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February 3, 2020
The United States Court of Appeals for the Third Circuit issued an opinion on December 24, 2019, In re Homebanc Mortgage Crop., No. 18-2887, 2019 WL 7161215(3rd Cir. De. 24, 2019) that has significant consequences for participants in repurchases transactions. The court affirmed the lower court judgment, that the securities had been liquidated in good faith.
This appeal dealt with a default on repurchase agreements during the 2008 financial crisis. This default took place when the economy, and especially the market for mortgage-backed securities, was under great strain. The appeal centered on two things: liquidation and the defaulted mortgage-backed securities that were subject to two repurchase agreements. Multiple rounds of litigation took place in both District Courts and the Bankruptcy court. The suit was finally submitted to the Third Circuit by the Trustee for the estate. The appeal centered around four main questions.
The Debtor in this case was a business that both originated and securitized residential home mortgages. Through its course of business, it obtained financing from one of the nations leading brokerage houses that was acting as a lender. The financing that was obtained was a repurchase agreement or what is commonly known as a “repo.” In this case two repurchase agreements existed, a Master Repurchase Agreement and a Global Repurchase Agreement. Eventually the Debtors repo transactions became due, requiring them to buy back thirty-seven outstanding securities. The price that that was due was $64 million. The lender became exceedingly worried about the liquidity of the debtor. The lender made two offers the first was to extend the repurchase deadline for a payment of $27 million. The next offer they made was to buy the securities for a price of $60.5 million. The debtor failed to pay for the securities on time and rejected the offer of the creditor to buy them. It was at this point that the creditor issued a notice of default to the debtor requesting that the debt be paid on a certain date. When the debtor did not comply, they sent a formal default notice. The debtor then filed for Chapter 11 protection; which was later converted to a Chapter 7. Because of the default, the broker claimed out right ownership of the securities. The broker valued the securities and auctioned them. The Chapter 7 trustee for the estate brought the following claims (1) conversion for selling the securities. (2) violation of the automatic stay and (3) breach of contract. The District court made the ruling that the broker was covered under the safe harmer exception in Section 559.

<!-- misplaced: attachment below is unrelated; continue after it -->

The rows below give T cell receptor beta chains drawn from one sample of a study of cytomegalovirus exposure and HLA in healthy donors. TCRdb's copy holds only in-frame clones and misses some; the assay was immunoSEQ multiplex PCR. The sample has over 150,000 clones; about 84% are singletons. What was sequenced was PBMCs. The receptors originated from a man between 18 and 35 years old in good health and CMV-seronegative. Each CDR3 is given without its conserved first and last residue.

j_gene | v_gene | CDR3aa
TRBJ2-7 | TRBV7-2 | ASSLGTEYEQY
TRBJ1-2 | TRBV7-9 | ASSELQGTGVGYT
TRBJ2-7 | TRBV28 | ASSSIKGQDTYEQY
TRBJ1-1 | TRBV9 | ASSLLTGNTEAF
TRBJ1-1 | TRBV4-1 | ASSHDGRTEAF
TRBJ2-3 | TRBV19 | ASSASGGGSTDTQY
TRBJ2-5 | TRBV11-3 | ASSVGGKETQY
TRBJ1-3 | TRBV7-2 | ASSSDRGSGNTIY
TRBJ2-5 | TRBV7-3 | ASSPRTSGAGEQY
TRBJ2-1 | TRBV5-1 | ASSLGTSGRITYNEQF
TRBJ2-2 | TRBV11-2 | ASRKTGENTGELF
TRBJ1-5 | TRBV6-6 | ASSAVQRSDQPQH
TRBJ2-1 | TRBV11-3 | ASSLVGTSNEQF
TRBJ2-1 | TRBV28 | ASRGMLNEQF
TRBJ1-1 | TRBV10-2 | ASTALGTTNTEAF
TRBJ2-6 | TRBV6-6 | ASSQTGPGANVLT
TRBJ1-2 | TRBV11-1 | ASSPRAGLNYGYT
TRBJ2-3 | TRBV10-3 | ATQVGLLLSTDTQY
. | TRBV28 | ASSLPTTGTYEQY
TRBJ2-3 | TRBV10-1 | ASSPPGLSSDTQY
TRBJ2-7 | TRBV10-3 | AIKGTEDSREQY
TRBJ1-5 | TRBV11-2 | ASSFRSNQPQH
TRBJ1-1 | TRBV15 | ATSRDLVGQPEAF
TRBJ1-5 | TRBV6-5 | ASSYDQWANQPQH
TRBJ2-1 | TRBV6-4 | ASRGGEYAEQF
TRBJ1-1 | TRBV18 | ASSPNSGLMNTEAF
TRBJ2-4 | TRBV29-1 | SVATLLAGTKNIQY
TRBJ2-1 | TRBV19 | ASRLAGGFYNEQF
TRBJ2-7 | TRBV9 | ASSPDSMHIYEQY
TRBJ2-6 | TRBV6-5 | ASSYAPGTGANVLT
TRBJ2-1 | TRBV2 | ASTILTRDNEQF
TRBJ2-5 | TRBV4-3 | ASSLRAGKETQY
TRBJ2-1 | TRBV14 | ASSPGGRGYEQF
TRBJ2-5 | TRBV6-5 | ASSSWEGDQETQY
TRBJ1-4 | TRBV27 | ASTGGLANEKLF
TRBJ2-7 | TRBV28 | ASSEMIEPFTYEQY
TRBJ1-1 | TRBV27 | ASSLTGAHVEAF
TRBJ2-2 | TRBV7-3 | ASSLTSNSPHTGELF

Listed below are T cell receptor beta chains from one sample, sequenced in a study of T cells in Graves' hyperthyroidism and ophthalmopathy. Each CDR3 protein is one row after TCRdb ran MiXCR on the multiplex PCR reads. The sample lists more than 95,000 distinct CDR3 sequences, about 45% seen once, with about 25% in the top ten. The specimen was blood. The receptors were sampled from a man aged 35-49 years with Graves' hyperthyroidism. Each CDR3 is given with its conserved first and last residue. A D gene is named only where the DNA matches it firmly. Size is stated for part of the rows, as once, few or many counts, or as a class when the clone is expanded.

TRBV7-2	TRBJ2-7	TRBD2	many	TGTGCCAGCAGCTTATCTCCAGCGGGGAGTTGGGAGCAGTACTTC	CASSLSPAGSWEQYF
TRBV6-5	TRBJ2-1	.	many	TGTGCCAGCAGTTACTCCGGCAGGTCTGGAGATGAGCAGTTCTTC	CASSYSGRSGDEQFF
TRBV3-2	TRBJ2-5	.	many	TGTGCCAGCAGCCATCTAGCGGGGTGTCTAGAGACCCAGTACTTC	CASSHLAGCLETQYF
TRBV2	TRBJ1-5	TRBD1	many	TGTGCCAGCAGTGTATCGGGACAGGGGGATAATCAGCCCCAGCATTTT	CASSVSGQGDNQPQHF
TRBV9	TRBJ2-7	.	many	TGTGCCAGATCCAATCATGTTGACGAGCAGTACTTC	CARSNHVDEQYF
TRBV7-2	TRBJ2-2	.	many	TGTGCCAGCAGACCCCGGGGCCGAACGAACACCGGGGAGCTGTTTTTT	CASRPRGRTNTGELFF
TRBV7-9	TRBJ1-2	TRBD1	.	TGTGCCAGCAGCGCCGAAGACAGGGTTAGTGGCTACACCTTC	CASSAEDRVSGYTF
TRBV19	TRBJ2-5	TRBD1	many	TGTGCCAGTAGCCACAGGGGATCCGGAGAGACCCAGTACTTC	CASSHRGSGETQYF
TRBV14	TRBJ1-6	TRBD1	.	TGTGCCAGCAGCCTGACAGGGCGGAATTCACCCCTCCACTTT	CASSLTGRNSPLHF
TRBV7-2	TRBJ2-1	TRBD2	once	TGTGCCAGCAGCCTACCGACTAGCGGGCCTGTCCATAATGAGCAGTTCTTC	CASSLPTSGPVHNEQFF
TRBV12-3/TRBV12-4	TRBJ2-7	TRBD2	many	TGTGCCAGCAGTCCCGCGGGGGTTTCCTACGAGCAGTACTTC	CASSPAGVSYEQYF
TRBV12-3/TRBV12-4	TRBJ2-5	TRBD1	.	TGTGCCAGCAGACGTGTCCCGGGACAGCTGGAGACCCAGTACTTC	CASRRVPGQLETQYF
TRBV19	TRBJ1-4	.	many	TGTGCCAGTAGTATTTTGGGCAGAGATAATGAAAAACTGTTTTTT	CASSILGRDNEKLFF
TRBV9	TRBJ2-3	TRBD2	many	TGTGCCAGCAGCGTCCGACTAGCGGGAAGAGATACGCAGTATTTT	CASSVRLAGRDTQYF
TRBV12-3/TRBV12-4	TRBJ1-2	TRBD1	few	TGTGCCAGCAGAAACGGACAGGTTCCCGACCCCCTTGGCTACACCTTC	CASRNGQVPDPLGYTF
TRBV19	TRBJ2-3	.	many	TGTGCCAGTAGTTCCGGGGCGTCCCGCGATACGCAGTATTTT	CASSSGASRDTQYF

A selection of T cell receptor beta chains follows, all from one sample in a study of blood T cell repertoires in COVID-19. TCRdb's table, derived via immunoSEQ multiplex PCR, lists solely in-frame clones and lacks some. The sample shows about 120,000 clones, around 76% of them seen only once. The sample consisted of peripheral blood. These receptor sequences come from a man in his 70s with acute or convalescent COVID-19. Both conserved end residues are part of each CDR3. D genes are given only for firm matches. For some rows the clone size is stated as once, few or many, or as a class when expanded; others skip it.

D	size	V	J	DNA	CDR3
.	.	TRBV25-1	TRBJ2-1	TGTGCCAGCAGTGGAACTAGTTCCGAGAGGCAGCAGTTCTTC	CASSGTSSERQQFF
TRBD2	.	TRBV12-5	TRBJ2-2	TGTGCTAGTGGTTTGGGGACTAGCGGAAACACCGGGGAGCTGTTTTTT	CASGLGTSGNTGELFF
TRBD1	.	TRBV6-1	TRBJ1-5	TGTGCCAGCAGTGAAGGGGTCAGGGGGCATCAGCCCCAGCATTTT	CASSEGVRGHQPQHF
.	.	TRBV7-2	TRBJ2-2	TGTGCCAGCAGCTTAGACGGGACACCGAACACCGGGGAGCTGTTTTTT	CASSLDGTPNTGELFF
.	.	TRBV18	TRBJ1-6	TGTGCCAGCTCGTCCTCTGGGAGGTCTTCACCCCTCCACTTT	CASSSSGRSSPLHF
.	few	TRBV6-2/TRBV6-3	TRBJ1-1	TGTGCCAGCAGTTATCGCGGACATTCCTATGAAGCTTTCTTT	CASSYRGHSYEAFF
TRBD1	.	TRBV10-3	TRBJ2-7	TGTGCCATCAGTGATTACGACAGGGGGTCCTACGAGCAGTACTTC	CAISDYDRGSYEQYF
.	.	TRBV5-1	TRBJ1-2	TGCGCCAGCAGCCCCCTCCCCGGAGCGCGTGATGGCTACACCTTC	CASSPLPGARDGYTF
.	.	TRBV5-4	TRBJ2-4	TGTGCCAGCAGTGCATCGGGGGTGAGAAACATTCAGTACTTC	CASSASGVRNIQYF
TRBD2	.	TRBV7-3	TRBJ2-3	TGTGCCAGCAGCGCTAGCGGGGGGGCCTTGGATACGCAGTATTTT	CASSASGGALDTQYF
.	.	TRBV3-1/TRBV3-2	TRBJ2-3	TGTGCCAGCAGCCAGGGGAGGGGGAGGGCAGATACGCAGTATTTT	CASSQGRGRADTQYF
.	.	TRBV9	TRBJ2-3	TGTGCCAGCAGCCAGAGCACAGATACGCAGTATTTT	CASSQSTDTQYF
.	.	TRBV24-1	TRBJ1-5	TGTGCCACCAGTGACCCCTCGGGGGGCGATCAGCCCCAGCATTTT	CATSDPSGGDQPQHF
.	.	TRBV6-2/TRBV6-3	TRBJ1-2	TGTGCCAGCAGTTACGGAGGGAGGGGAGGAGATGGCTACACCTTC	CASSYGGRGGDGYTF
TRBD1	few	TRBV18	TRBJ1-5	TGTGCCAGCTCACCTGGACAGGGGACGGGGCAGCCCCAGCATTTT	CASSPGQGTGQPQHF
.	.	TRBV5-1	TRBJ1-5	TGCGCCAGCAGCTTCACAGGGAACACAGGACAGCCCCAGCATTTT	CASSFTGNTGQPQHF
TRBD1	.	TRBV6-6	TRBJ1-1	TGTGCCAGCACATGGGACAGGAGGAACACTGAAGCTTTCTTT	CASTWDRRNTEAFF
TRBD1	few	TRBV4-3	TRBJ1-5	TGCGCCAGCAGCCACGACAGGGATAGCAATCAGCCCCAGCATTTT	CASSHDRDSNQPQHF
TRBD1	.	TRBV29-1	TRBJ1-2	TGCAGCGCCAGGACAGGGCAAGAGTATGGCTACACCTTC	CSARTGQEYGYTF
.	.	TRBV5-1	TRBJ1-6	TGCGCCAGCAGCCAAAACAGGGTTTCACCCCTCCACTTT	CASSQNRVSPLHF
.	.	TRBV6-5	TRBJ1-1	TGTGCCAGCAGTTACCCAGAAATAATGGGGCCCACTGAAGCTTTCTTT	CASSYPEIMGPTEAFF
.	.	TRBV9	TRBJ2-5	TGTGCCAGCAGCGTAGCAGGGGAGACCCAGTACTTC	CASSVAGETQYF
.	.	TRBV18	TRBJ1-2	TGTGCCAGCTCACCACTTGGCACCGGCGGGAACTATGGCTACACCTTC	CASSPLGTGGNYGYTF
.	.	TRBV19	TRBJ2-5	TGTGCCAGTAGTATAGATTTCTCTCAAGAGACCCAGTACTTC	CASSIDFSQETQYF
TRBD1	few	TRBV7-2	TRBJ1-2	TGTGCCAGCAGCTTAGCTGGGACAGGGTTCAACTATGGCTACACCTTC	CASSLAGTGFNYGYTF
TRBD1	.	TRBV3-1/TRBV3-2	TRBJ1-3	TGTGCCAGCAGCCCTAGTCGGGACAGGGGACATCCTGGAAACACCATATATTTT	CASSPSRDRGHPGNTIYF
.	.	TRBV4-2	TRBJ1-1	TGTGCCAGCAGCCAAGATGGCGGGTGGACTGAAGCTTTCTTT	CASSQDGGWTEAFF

Appeal and Ruling
Two main arguments were made by the Trustee: the first being that because the state of the market was dysfunctional at the time of the liquidation, the act of liquidating the securities was not made in good faith. The trustee’s second argument was that the exception to the automatic stay in this case did not apply to credit enhancements. To win this argument credit enchantments had to fall within the definition of repos. From there, the right to liquate them would put the broker under the protection of Section 559.
Section 101(47)(a)(v) was used by the District Court to conclude that thirty-seven of the securities were repos under Section 101(47)(a)(i). The court, in this case, viewed the matter as pedantic because creditors want to liquidate quickly, and forcing the process to differentiate between repos and credit enhancement would slow the process. Section 101(47)(a)(v) states that repos are in fact credit enhancements, unless they “exceed the damages.” From here, the court had to look at the meaning of the word “damages” in 101(47)(a)(v). The court held that “Damages” referred to a legal claim for damages, everything that is recoverable, not simply the loss as the Trustee argued. Given this, the court held that the broker was entitled to liquidate all thirty-seven of the securities.
On the good faith front, the court concluded the securities had been liquidated in good faith despite the state of the market at the time of liquidation, since the markets were “sufficiently functional,” and simply declining, rather than dysfunctional as the Trustee argued. The Court further stated that the Bankruptcy court was correct in finding the auction process for the repos “conformed to the industry standard,” resulting in their good faith determination.
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